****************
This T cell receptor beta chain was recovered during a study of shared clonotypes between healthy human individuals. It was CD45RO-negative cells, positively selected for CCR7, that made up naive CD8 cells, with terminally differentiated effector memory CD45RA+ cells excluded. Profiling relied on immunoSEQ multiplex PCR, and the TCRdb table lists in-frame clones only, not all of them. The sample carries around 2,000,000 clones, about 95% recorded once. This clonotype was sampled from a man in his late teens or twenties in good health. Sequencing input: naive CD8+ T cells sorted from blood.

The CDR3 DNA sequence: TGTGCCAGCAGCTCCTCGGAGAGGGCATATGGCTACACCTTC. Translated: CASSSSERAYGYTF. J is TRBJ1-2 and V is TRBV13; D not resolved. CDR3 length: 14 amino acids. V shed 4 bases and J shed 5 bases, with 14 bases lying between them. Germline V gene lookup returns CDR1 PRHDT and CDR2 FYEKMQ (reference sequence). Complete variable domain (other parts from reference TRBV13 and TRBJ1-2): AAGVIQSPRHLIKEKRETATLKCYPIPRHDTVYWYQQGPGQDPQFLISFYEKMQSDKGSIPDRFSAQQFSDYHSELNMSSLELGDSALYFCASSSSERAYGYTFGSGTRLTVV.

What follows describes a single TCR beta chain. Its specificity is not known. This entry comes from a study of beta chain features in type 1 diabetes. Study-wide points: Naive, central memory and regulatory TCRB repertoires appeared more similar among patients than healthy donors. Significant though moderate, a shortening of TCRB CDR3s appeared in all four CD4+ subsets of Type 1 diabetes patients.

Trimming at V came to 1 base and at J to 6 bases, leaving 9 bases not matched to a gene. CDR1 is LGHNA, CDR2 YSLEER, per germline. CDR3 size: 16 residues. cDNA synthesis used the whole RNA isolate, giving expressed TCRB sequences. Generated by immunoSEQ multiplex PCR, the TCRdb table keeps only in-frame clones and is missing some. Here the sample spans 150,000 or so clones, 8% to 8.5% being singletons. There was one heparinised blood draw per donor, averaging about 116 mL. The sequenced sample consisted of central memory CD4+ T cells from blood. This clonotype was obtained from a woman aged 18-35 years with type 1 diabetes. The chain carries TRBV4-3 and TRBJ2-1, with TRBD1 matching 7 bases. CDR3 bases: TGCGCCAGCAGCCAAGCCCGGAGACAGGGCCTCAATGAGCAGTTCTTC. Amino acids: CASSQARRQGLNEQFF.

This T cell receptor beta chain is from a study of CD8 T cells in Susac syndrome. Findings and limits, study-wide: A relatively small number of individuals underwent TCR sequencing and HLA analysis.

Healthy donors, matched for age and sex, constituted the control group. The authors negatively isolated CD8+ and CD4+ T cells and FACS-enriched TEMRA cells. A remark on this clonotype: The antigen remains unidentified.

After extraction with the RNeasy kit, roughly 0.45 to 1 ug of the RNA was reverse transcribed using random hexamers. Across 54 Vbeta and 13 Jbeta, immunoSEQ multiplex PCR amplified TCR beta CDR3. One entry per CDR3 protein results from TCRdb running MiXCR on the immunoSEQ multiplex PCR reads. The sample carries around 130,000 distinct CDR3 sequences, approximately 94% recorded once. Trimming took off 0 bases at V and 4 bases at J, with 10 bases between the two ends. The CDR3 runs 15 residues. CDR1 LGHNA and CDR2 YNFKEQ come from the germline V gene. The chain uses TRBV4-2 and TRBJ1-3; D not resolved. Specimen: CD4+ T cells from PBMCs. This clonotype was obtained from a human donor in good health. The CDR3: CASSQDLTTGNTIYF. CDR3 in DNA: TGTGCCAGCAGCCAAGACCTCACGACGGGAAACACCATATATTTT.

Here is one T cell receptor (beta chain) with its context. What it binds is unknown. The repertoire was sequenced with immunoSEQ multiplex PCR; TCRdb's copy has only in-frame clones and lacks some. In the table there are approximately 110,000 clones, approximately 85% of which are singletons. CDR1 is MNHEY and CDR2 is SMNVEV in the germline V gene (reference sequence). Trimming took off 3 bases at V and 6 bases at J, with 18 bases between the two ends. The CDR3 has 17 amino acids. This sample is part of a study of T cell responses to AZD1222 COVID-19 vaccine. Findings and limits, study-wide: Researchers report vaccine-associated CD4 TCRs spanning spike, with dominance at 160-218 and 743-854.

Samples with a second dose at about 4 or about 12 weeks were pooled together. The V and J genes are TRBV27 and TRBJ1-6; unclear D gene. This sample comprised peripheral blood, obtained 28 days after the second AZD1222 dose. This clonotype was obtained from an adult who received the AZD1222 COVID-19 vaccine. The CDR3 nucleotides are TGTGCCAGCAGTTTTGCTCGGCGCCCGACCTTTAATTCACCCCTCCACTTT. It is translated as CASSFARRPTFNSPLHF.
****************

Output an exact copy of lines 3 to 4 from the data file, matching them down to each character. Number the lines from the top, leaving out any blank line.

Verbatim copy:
What follows describes a single TCR beta chain. Its specificity is not known. This entry comes from a study of beta chain features in type 1 diabetes. Study-wide points: Naive, central memory and regulatory TCRB repertoires appeared more similar among patients than healthy donors. Significant though moderate, a shortening of TCRB CDR3s appeared in all four CD4+ subsets of Type 1 diabetes patients.

Trimming at V came to 1 base and at J to 6 bases, leaving 9 bases not matched to a gene. CDR1 is LGHNA, CDR2 YSLEER, per germline. CDR3 size: 16 residues. cDNA synthesis used the whole RNA isolate, giving expressed TCRB sequences. Generated by immunoSEQ multiplex PCR, the TCRdb table keeps only in-frame clones and is missing some. Here the sample spans 150,000 or so clones, 8% to 8.5% being singletons. There was one heparinised blood draw per donor, averaging about 116 mL. The sequenced sample consisted of central memory CD4+ T cells from blood. This clonotype was obtained from a woman aged 18-35 years with type 1 diabetes. The chain carries TRBV4-3 and TRBJ2-1, with TRBD1 matching 7 bases. CDR3 bases: TGCGCCAGCAGCCAAGCCCGGAGACAGGGCCTCAATGAGCAGTTCTTC. Amino acids: CASSQARRQGLNEQFF.